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Stronach's Open Letter To Maryland Industry

Published: February 16, 2011 5:00 pm ET

Last Comment: February 18, 2011 6:04 pm ET | 3 Comment(s) | Jump to Comments

On Tuesday, February 15, racetrack owner Frank Stronach released an open letter to Maryland's horse racing industry.

Stronach's letter appears below in its entirety.


TO THE THOROUGHBRED HORSE RACING COMMUNITY OF MARYLAND:

At the Racing Commission hearing on December 21, 2010, I tried to be constructive by proposing that racetrack owners and horsemen work together to find solutions to the critical challenges facing our industry. We can no longer continue to ignore the fact that the horse racing industry – not only here in Maryland, but throughout America – has serious problems that threaten its very existence. The present business model in Maryland with regard to thoroughbred horse racing is broken – it simply doesn’t work, and unless we come up with a better model I’m fearful horse racing in Maryland will disappear, or be on a substandard level, and many jobs will be lost. This isn’t and isn’t intended to be a threat. My 'track record' clearly shows I do not want this result and will continue to do everything I reasonably can to avoid it. However, if the tracks continue to lose money with no prospect of turnaround and have significant value as real estate, the inevitable can only be ignored for so long.

It is for that reason that the exchange with Mr. Alan Foreman at the December 21, 2010, hearing was so discouraging to me. In my career, I have had to deal with his kind of confrontational approach on numerous occasions and I have never found it productive. I believe that if there are to be solutions they will be found in a cordial and constructive exchange of ideas between the horsemen and the racetracks. On December 21, 2010 not only did Mr. Foreman make a number of statements that we can demonstrate to be inaccurate, he appeared to me to wish to foster the type of confrontational environment that may reward attorneys but doesn’t, in my view, advance matters. He did not make a single statement during the hearing suggesting that we sit down and try and solve the obvious problems or even acknowledge that the continual drain of money for racetracks is not sustainable. I would be both saddened and surprised if he was representing the actual position of Maryland horsemen at that hearing and the purpose of this letter is to offer to sit down with the horsemen, without lawyers, to have a candid and constructive exchange of views.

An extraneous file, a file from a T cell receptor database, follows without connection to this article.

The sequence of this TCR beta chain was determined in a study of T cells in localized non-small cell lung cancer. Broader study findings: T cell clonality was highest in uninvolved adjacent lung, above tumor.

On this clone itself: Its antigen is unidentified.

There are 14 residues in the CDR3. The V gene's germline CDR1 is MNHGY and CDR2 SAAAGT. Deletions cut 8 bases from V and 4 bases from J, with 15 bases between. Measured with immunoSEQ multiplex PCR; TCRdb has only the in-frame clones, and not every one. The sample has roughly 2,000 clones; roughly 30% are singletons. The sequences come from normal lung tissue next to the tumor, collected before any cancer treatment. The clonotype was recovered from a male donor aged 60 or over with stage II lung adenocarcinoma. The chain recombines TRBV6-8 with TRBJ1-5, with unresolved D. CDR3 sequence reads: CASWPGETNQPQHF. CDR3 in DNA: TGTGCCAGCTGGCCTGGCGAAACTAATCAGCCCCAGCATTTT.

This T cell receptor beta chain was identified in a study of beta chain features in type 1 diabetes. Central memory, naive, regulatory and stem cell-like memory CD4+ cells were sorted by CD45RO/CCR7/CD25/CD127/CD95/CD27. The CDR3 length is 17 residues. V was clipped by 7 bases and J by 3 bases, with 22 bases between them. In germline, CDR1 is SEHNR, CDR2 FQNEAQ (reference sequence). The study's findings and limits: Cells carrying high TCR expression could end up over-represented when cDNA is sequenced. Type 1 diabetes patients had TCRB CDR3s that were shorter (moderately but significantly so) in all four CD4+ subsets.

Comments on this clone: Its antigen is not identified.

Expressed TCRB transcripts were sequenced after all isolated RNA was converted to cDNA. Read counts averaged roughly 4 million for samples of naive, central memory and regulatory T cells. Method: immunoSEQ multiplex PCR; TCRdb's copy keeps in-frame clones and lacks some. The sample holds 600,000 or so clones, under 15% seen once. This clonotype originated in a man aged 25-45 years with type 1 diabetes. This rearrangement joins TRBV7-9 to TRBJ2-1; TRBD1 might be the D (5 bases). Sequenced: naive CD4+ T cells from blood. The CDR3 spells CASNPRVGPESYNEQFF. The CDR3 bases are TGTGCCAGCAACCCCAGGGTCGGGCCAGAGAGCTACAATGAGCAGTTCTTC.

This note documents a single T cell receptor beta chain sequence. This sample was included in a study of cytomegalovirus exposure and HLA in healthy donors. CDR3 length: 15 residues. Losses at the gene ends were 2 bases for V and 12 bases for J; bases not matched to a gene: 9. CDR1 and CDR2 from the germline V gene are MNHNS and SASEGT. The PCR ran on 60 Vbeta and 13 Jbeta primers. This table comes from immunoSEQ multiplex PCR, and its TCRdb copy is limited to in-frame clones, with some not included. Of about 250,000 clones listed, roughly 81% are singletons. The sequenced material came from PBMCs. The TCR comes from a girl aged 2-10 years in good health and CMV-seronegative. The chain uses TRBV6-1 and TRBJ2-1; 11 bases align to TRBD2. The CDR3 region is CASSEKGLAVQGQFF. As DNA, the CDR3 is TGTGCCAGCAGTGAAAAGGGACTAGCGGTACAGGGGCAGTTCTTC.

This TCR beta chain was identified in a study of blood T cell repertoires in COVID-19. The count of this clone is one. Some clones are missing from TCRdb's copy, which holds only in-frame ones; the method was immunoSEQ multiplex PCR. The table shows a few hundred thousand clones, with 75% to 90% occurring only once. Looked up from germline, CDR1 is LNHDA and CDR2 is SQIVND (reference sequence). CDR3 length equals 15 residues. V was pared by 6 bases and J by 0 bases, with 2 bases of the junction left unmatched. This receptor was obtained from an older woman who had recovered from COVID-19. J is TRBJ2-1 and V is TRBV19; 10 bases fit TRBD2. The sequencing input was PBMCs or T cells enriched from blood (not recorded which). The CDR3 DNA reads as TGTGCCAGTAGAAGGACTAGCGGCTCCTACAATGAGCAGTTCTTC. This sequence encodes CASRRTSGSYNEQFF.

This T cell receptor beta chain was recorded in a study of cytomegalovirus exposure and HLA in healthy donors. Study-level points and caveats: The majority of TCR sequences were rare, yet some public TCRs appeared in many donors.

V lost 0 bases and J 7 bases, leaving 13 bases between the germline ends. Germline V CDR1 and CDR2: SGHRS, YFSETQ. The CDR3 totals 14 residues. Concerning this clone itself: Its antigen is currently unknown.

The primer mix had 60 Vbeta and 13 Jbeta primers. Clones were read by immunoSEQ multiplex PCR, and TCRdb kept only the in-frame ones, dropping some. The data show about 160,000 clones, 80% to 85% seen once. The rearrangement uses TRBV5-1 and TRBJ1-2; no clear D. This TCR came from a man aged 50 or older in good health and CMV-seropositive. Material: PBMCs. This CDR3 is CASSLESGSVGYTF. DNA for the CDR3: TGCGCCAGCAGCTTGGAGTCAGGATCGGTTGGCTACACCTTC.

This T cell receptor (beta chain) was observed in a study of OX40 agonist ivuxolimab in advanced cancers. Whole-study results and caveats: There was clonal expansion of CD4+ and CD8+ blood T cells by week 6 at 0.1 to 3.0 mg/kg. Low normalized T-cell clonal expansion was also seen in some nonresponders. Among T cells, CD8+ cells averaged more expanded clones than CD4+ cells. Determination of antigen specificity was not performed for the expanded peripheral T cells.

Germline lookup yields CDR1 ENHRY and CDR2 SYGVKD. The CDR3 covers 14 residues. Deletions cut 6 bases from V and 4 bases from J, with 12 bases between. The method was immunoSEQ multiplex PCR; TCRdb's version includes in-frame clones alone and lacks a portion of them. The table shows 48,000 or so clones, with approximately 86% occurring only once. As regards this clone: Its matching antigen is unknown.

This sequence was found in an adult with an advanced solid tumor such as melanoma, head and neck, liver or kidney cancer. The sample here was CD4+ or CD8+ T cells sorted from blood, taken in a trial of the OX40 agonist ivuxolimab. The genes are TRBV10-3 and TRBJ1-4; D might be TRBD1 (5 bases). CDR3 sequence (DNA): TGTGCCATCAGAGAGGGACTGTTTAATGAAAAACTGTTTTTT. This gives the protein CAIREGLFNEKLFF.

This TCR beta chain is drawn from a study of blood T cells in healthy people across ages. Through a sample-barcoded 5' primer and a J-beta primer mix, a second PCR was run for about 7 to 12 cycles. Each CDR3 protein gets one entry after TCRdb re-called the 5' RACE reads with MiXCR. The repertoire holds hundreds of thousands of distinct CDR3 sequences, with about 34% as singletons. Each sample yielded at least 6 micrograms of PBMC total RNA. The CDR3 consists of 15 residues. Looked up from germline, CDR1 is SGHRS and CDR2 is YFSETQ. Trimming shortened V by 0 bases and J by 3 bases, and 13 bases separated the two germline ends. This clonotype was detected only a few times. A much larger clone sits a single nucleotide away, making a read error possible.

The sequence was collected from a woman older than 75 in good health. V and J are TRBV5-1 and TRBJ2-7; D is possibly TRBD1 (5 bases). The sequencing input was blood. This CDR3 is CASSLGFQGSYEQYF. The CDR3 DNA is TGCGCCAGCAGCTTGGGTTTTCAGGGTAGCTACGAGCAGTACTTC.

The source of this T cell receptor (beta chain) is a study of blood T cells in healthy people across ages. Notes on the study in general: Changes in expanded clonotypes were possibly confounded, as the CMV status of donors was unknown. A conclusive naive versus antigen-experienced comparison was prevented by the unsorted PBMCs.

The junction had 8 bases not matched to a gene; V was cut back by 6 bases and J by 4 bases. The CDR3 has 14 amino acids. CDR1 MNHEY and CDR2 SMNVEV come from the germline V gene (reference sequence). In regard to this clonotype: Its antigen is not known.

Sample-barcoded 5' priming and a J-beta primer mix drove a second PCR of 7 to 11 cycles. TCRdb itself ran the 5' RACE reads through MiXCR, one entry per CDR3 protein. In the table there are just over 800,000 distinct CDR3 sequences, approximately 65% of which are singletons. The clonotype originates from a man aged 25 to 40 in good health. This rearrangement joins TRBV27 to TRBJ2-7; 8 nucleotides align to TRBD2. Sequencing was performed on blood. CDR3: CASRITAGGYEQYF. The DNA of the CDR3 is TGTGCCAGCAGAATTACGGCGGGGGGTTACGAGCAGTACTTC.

As you can tell from the foregoing, I still wish to believe in Maryland horse racing, and I still believe if the stake holders sit down we could come up with solutions to make this business one of great enjoyment for people that own and love horses and I am one of them. I hope my offer will be taken up.

Sincerely,

Frank Stronach


February 18, 2011 - 6:04 pmMr.Riga is right, i have

John Carter SAID...

Mr.Riga is right, i have been saying over and over again for the last several years that i have never seen an industry that is so out of touch with the reality of there situation. This industry is there own worst enemy but they continue to blame everything except themselves. I was a very large supporter of the racing industry for years but walked away probably for good approx 2 years ago. For a long time i kind of felt bad for the race industry but i don't feel that way any longer. They are getting exactly what they deserve. They will not work together and come up with any meaningful long term solutions to attract new gamblers or try to bring back former gamblers such as myself but they continue to hold on to the belief that they are owed a lifetime bailout.

February 17, 2011 - 10:18 amSpot on Mr. Riga I wish I

Spot on Mr. Riga I wish I had said (written) it!!

February 17, 2011 - 9:09 amI find "horsepeople" simply

Joe Riga SAID...

I find "horsepeople" simply astonishing. What part of the sport is dying if not already dead don't they understand? If you are not part of the solution then you are the problem so get out of the way. As Mr. Stronach cleary states an industry that continually loses money simply cannot continue to exist. This would be clear to a 10 year old. If racing , whether standardbred or thoroughbred is to survive it must figure out a way to sustain itself and become profitable. There are already numeorus hurdles to overcome such as other gaming opportunities for people, without the horsepeople also becoming a hurdle.

The industry is dying and in my view the horsepeople hold all the blame. The product lacks integrity to begin with, the payouts are small, and yet horsepoeple continue to display a sense of entitlement as if they are owed something.

Here's a message for you all. YOU, yes YOU ruined the game.

Now either fix it or stop whining when tracks close.


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